Living History

I was born and raised in St. Augustine, Florida – the oldest city* in the United States – where we have begun to plan celebrations for the 500th anniversary of Ponce de Leon’s discovery of Florida in 2012 and the 450th birthday of our city in 2015. With a 300+ year-old Spanish fort standing watch over the city and simple actions such as weeding the garden frequently turning up colonial artifacts, the history of this area is part of everyday life.

My paternal grandfather moved his family here from Savannah in 1925 when he accepted a position with the Florida East Coast Railway. My father was born in Savannah, but raised here. My mother came here after World War II. Since many residents are ninth and tenth generation descendants of early settlers, my family would be considered “newcomers”. Or so we thought.

During the period when Florida was controlled by the British (1763 to 1783), Dr. Andrew Turnbull created a colony called New Smyrna in 1768. Instead of using slaves to work his plantation, he brought indentured servants he had recruited mostly from the Mediterranean island of Minorca. From the beginning, there were problems. By 1777 only about 600 Minorcan survivors remained of the more than 1200 people who arrived in Florida nine years earlier. The survivors petitioned the Governor for help and he directed that they leave New Smyrna and come to live in St. Augustine.

When the Spanish regained control of Florida after the American Revolution, the Minorcans were one of the few groups who stayed and their descendants continue to add to St. Augustine’s rich heritage.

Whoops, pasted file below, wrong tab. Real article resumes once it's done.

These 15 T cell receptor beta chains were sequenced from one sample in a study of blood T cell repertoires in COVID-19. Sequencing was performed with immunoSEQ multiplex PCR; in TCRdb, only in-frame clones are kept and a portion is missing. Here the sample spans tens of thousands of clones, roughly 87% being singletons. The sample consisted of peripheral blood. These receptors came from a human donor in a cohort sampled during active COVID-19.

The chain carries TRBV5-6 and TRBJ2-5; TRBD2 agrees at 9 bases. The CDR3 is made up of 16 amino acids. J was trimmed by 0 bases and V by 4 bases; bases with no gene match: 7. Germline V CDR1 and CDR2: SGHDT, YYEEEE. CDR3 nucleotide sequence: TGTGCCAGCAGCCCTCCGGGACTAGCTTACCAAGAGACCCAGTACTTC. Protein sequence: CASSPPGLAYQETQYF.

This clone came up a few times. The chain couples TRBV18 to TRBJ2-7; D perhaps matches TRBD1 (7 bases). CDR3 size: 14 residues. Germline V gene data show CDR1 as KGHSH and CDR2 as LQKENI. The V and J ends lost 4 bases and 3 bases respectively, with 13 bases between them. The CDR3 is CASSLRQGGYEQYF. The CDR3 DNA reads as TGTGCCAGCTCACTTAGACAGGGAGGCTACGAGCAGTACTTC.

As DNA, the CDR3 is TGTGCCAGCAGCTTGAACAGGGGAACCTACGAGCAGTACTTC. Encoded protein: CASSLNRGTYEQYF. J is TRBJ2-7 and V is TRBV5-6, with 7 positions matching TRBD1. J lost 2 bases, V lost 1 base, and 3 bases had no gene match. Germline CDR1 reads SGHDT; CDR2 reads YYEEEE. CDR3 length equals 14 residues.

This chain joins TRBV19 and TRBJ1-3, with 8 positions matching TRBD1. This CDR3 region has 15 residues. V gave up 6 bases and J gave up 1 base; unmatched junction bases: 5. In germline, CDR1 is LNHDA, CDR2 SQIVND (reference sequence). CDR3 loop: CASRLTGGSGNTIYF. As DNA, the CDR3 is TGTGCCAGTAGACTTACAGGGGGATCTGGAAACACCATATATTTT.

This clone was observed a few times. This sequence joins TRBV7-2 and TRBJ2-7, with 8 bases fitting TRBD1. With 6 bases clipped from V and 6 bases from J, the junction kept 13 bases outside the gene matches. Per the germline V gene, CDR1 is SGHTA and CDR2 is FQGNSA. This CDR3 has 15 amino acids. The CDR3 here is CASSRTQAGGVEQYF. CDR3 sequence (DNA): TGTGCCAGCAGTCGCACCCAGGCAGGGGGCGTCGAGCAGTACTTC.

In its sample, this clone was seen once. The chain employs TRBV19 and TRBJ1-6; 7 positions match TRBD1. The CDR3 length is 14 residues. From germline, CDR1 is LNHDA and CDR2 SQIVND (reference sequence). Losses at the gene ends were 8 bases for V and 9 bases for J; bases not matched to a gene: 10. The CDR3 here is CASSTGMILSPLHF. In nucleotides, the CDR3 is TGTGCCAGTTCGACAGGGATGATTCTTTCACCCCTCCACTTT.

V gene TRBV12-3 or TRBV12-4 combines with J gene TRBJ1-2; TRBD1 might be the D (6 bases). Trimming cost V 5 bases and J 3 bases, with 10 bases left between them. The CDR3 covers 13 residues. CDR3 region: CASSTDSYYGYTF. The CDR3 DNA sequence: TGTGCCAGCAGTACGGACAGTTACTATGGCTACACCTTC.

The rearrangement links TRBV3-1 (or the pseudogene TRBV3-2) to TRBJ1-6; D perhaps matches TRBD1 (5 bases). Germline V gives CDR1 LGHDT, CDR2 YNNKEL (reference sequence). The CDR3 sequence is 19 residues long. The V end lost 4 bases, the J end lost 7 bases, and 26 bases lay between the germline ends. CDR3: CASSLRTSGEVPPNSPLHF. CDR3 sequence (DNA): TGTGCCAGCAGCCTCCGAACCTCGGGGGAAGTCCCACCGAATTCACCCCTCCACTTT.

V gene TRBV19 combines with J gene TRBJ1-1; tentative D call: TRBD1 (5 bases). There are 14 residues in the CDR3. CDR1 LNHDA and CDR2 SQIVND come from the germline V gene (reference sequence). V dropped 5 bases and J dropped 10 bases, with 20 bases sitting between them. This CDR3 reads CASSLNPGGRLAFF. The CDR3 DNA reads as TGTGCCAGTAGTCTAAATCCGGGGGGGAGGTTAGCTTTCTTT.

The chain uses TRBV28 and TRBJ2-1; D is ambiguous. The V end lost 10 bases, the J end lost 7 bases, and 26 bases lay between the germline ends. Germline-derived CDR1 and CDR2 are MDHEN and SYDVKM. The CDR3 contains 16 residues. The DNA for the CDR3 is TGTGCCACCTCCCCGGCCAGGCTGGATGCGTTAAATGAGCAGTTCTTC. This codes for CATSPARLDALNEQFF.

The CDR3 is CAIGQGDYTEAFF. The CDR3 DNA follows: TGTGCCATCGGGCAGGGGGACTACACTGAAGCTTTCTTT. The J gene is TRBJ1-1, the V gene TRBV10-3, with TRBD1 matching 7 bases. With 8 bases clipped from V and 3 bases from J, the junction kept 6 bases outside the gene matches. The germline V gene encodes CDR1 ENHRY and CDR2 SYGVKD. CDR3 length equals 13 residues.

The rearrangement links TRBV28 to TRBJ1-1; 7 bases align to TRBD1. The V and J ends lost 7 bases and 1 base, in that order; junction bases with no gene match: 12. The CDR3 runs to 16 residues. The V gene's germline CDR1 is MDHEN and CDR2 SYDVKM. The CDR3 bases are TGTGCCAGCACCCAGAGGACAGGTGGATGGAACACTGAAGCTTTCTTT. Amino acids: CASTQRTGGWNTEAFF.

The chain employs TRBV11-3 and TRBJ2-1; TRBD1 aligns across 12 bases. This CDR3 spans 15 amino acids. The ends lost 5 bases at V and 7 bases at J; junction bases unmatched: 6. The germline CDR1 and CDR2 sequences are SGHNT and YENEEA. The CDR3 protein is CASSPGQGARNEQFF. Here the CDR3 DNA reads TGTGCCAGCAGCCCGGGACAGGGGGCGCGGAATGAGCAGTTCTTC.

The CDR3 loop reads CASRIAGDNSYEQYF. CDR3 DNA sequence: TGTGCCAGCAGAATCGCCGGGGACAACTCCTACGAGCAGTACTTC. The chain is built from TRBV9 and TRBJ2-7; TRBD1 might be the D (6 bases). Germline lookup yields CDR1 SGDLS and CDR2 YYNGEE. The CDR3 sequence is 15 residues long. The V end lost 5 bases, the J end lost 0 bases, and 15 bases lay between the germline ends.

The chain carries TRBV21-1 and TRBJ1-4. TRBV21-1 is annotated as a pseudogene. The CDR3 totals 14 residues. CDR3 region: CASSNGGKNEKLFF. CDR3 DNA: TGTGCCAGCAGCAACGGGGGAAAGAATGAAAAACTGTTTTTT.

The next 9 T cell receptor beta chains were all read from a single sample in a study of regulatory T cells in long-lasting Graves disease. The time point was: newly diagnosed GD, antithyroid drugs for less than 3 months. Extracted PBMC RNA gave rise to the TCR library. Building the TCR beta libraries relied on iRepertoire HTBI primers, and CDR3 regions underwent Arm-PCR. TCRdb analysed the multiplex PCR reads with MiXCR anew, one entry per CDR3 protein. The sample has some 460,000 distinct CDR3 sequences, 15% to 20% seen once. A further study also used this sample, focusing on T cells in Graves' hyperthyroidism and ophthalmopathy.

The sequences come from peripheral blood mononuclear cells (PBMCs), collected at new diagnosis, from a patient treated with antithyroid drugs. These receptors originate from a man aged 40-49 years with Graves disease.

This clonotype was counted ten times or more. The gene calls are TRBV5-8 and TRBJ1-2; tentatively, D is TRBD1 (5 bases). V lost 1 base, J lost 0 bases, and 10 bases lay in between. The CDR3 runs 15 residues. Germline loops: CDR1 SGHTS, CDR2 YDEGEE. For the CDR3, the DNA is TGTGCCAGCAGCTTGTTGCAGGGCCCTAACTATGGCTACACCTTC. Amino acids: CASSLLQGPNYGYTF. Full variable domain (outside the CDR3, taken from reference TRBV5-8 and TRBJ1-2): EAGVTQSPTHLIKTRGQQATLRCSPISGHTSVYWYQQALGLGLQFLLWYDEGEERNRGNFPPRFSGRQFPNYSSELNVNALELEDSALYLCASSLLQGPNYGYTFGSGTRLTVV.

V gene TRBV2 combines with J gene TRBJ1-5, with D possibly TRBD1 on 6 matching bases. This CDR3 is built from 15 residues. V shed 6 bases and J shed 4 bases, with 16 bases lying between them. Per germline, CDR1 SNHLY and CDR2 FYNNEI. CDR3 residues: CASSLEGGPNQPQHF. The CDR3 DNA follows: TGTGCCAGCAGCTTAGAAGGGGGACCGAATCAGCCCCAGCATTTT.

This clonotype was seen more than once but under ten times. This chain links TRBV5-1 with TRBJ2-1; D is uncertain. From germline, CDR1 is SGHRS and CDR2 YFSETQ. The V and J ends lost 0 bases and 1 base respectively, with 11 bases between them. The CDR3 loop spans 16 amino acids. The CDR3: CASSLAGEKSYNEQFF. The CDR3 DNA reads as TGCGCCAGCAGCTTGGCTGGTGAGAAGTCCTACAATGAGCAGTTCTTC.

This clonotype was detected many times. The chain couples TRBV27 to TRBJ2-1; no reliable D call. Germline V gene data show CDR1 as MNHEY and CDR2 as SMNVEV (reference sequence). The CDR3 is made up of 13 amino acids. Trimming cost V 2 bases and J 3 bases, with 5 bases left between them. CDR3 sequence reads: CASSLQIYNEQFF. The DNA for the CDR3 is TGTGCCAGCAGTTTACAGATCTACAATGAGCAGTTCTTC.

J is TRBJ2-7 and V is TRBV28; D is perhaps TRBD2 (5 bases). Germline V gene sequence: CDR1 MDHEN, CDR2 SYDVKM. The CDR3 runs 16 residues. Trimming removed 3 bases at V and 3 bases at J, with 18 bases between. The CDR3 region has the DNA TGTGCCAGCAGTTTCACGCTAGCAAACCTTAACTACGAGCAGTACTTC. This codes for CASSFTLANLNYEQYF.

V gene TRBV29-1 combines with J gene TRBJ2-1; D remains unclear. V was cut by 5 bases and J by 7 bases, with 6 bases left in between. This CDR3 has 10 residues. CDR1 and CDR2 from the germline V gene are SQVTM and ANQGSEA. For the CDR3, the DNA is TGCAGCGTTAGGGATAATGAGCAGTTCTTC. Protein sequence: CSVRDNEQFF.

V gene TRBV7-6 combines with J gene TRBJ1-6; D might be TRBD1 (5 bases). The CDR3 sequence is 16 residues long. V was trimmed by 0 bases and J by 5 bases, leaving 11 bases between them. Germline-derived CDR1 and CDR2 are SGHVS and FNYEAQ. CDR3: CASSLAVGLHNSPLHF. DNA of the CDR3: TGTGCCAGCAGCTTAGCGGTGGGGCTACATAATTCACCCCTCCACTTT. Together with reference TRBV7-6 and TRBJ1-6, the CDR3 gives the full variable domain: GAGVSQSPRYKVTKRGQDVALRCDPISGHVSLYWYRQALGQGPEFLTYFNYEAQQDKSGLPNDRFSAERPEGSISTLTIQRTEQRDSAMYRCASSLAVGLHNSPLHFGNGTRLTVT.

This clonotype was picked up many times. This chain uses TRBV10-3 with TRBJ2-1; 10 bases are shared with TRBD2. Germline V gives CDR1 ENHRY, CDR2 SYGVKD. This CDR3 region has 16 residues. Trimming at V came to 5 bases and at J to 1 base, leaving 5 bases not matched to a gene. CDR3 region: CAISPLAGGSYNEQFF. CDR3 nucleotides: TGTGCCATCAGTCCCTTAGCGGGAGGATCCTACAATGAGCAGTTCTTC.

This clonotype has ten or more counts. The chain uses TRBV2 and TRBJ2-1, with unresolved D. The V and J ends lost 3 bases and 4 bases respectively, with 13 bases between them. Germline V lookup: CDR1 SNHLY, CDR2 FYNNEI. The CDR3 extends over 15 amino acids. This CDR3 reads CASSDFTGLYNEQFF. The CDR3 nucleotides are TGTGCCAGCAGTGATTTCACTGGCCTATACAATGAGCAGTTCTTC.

As for Dr. Turnbull, he left Florida in disgrace and eventually settled in Charleston where he died in 1792. Although he remained a British Loyalist, reports show that he was a respected resident of Charleston. In 1797, his son, Robert James Turnbull, married Claudia Butler Gervais, daughter of Jean Louis Gervais and Mary Sinclair. In the early 19th century, Robert Turnbull and Sinclair Gervais, Claudia’s brother, were partners in several ventures in the Mississippi territory. In fact, Robert’s nephew (James Turnbull, Jr.) married Sinclair’s daughter and Claudia’s niece (Mary Ann Gervais) in Mississippi in 1834. The relationships between the Turnbulls and the Gervais remained close.

The stories of the descendants of Sinclair Gervais travel from Charleston to Mississippi to Texas, back to Mississippi, on to Savannah and wind up in St. Augustine with the arrival of my grandfather and his family almost 150 years after Dr. Turnbull left. Although our relationship is not direct, it was quite a surprise to discover that we “newcomers” had a significant connection with one of the major events in the history of our home town.

Only by combining family history research with local history were we able to make that connection. And, we met some very interesting and helpful research cousins in the process.

For more information on the Turnbulls in Mississippi, see Bob Frank’s article, The Turnbull Family, at The Issaquena Genealogy and History Project.

*The oldest continuously-occupied European settlement in the continental United States. 

One thought on “Living History

  1. Wow…great story. It goes a long way to helping explain why I have a street named Turnbull a few blocks from my house in Metairie, Louisiana. I’ll be doing a series of pages in the near future on the nullification controversy in South Carolina so I’ll try to remember Robert’s volunteering in this series.


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